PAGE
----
Vol 13 Issue 2
By Tyson Holloway-Clarke
I landed in Australia at 9:30am on the 26th of January this year with a broken phone, a few hours of sleep and a long, hot day ahead of me. I had heard somewhere that the best response to jet lag is getting outside, getting sun, and getting active. So in typical masochistic fashion, I dedicated myself to rallying in the city. I got the Star Bus into University, not home in Fitzroy. I went to my second home, Murrup Barak, where I knew I could shower, brush my teeth, grab some food, leave my stuff safely, and head into the city. I wore my flag shirt, a pair of shorts my mum had gotten me for Christmas, and a pair of steel capped, water tight, all-terrain hiking boots. As much as I knew this rally was organised on the principles of nonviolence, I had the uncomfortable feeling that it would be my luck to be caught in the middle of something. Strapped with my backpack, I made my way south.
I don’t remember exactly where I got off the tram but I could see the swelling crowd, onlookers, and hear the noises of a rally. I made my way down into the thick of things among spectators, drew the usual reactions varying from scowls to staring to avoidance, and saw the procession for the first time that year. It was the wrong march and I was standing among the people that opted for the ‘official’ - albeit much smaller - march. Whoops.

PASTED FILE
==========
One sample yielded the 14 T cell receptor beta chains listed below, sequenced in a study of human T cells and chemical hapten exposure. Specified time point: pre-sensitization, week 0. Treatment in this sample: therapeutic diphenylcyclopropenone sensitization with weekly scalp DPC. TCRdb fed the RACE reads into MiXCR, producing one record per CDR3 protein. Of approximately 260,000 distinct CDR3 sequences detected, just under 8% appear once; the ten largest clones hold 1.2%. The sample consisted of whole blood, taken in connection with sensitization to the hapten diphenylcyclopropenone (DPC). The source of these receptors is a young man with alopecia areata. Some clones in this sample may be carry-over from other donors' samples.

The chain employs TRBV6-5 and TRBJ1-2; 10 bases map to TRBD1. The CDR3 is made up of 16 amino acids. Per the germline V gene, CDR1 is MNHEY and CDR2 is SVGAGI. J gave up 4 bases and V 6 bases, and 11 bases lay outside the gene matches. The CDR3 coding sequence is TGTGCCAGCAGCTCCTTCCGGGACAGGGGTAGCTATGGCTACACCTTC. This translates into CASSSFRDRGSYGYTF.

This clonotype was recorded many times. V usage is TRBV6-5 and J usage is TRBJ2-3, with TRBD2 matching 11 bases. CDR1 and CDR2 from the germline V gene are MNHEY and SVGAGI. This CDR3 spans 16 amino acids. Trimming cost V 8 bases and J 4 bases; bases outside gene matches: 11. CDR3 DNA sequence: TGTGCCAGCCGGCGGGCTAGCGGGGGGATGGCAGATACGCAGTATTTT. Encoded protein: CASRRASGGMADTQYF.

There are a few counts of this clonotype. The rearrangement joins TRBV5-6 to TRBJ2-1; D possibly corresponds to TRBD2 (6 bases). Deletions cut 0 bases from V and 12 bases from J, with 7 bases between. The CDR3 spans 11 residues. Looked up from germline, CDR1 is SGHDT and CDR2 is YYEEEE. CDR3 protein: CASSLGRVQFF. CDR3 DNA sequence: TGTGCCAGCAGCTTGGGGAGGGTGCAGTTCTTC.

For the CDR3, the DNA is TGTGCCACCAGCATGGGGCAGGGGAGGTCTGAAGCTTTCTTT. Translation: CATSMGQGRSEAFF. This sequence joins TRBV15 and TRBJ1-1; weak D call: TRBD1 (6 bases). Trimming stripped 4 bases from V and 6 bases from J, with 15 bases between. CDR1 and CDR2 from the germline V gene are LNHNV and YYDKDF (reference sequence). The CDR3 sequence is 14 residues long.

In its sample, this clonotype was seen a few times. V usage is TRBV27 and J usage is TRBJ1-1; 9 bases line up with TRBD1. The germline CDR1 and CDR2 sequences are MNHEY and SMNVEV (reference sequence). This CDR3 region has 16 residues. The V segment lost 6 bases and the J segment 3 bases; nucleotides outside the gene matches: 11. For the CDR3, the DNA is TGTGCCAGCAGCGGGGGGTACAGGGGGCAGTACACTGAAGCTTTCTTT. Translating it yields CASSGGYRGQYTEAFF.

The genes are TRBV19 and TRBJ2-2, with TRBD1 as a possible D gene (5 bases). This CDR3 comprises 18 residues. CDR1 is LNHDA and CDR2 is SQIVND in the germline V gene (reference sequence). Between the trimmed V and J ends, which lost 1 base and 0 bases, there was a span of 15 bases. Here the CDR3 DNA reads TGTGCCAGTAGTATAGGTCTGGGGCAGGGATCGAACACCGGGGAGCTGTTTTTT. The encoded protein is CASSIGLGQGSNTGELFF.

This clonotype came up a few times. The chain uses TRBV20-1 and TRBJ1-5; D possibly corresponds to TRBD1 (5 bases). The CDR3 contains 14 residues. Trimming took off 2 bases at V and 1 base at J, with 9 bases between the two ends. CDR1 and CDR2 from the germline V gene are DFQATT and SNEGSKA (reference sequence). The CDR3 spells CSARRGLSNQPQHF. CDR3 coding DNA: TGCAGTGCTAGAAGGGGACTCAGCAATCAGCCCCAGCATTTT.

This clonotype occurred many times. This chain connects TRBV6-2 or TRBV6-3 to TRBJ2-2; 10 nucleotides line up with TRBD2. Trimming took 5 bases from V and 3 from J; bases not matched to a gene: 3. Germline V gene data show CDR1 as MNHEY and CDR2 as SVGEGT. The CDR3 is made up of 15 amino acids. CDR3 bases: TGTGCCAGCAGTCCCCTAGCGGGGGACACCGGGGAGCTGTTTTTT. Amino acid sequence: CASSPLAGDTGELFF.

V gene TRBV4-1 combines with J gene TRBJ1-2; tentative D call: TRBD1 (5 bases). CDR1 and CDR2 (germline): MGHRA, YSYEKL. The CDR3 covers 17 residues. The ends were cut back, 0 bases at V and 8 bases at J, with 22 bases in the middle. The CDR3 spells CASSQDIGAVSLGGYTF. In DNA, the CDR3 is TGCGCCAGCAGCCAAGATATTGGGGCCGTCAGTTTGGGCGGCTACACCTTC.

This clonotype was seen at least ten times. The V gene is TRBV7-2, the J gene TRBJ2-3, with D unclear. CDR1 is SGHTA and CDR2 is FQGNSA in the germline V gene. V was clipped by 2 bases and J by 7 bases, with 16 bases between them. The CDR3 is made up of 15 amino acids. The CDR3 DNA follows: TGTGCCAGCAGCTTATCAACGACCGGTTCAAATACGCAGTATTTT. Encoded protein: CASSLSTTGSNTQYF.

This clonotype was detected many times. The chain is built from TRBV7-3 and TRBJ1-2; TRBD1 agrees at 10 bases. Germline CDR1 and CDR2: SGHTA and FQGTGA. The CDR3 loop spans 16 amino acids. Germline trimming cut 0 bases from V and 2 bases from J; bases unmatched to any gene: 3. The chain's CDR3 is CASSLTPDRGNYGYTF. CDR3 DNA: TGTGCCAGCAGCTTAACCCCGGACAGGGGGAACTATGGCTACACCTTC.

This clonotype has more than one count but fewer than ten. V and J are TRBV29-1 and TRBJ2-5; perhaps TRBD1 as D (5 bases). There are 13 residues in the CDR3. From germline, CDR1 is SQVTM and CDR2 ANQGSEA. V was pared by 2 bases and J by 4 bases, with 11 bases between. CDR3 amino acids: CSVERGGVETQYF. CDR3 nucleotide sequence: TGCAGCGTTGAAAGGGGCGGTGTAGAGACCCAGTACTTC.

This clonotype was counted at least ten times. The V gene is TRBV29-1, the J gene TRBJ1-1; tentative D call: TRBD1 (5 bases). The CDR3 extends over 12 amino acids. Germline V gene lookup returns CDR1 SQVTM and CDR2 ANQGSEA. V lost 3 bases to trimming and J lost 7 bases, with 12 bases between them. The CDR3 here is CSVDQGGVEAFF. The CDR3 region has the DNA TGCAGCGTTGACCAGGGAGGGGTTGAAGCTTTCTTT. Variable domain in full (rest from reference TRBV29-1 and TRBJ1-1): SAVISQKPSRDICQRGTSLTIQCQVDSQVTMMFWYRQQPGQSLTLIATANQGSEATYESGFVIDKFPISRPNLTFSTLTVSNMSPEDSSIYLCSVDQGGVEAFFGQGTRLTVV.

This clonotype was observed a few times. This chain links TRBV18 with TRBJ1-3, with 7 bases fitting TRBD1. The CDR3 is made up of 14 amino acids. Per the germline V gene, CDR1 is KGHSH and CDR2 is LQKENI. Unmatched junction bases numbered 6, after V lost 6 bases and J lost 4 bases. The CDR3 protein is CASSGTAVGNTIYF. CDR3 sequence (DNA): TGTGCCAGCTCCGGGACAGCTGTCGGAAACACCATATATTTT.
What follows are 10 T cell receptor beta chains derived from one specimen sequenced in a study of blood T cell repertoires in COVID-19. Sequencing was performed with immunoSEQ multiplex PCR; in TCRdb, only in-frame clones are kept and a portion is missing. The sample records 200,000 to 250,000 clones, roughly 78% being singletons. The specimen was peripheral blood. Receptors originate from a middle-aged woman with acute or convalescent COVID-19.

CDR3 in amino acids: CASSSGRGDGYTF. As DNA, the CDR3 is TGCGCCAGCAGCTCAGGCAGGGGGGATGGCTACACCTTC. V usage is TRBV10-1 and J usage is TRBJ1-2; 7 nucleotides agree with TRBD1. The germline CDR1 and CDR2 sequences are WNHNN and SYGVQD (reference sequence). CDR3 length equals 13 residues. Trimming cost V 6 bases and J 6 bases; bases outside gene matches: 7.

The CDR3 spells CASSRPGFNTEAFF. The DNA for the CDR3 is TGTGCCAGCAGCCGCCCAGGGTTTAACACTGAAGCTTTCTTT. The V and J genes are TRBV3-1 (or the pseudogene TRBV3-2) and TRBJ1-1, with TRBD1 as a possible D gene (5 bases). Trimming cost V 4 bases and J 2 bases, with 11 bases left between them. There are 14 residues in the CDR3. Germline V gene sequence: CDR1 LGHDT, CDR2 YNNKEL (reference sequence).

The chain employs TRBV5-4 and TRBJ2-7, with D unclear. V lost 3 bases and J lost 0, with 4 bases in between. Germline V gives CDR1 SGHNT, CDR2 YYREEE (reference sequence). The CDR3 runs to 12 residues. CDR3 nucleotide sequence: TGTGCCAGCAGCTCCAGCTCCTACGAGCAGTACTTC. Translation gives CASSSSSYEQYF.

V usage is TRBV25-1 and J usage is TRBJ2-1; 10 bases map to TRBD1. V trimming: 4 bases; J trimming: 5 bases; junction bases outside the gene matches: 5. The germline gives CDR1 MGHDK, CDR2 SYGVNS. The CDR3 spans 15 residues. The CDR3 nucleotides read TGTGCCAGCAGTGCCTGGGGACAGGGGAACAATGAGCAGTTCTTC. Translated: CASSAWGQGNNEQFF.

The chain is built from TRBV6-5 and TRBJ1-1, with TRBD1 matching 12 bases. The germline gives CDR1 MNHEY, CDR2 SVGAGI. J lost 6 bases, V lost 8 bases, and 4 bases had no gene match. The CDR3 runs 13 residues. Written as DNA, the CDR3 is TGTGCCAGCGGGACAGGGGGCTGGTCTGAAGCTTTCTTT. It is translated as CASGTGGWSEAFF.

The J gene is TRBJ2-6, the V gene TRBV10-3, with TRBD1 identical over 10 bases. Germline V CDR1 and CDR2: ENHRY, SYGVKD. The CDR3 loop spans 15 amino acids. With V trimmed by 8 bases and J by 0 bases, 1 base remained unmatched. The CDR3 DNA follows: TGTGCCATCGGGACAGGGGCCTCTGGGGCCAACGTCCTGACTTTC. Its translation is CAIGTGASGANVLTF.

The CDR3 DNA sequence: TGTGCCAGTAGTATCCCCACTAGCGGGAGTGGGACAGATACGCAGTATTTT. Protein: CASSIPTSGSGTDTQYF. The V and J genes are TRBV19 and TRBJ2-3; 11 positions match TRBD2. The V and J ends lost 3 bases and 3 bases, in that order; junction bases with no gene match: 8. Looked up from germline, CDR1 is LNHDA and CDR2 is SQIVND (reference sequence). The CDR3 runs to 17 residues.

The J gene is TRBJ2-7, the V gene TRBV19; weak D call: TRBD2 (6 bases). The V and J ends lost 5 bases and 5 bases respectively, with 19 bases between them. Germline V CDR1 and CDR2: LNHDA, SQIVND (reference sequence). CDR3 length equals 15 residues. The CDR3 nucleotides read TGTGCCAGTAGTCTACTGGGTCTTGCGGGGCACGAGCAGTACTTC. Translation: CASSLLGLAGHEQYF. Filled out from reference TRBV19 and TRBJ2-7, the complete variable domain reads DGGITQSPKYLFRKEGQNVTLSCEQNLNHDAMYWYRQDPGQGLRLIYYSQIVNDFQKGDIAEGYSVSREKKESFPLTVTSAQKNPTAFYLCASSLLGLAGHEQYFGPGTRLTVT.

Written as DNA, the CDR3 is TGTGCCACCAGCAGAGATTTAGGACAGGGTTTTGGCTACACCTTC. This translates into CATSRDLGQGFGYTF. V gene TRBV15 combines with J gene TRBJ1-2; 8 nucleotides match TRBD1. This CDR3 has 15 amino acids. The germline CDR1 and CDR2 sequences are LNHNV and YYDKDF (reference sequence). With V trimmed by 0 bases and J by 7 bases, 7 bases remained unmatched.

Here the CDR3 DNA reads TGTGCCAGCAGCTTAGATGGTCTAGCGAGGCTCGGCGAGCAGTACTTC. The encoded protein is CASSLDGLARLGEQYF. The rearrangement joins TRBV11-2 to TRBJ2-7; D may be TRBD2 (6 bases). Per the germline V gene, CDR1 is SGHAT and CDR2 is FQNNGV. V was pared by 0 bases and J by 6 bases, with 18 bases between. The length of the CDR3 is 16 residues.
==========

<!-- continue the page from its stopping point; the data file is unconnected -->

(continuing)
I spotted a friend and we made our way into the correct rally posthaste. At least I wasn’t alone in my mistake. I then found my friends, and spotted more friends, and more friends. I couldn’t look in a direction without spotting someone I knew. The surprise was it wasn’t just blackfellas. There were white people that I knew, but had no idea would be coming down. Don’t get it twisted, there were more blackfellas there than I had ever seen before, but for every Indigenous person it felt as though there were just as many, if not more, non-Indigenous people. I wasn’t sure if I was in a exhaustion-induced hallucination or if I was still on the plane coming back from America. It didn’t feel real.
I have spent the better part of my life trying to communicate with people about Indigenous Australia. Shedding light on problems, but also promoting our successes. Even in primary school I was talking (well, really parroting my family) about how bullshit terra nullius is. It hasn’t always been smooth sailing, I have won accolades and I have also been literally pissed on for my efforts.
So the 26th was a wake up call for me. I didn’t see it so much as a real catalysing moment for change but rather a representation of something much more slow-moving. To me it was a roll call of solidarity: whom among us was going to make the march, and be accounted for. It was a time for people united in a reconciled future to come together, remind each other of our shared mission, and draw energy and inspiration from one another.
I don’t know what our collective future holds, but I hope it involves a successful treaty. The reality is that we can’t do that on our own. As evidenced by the referendum in 1967, we are bound to the democratic laws of this land. We cannot go anywhere together without each other. It is like we are running a three-legged race, but we only control 3% of the legs. As morbid the history of Australia might be, and no matter how close to the surface the 26th brought those pains of the past, I still went to sleep that night (at 7:30pm) thoroughly inspired and optimistic thanks to the support, togetherness, and ultimate solidarity of the day. On the 27th we all, Indigenous and not, awoke in our own little corners of Australia ready to resume the quiet mission of reconciliation and justice.
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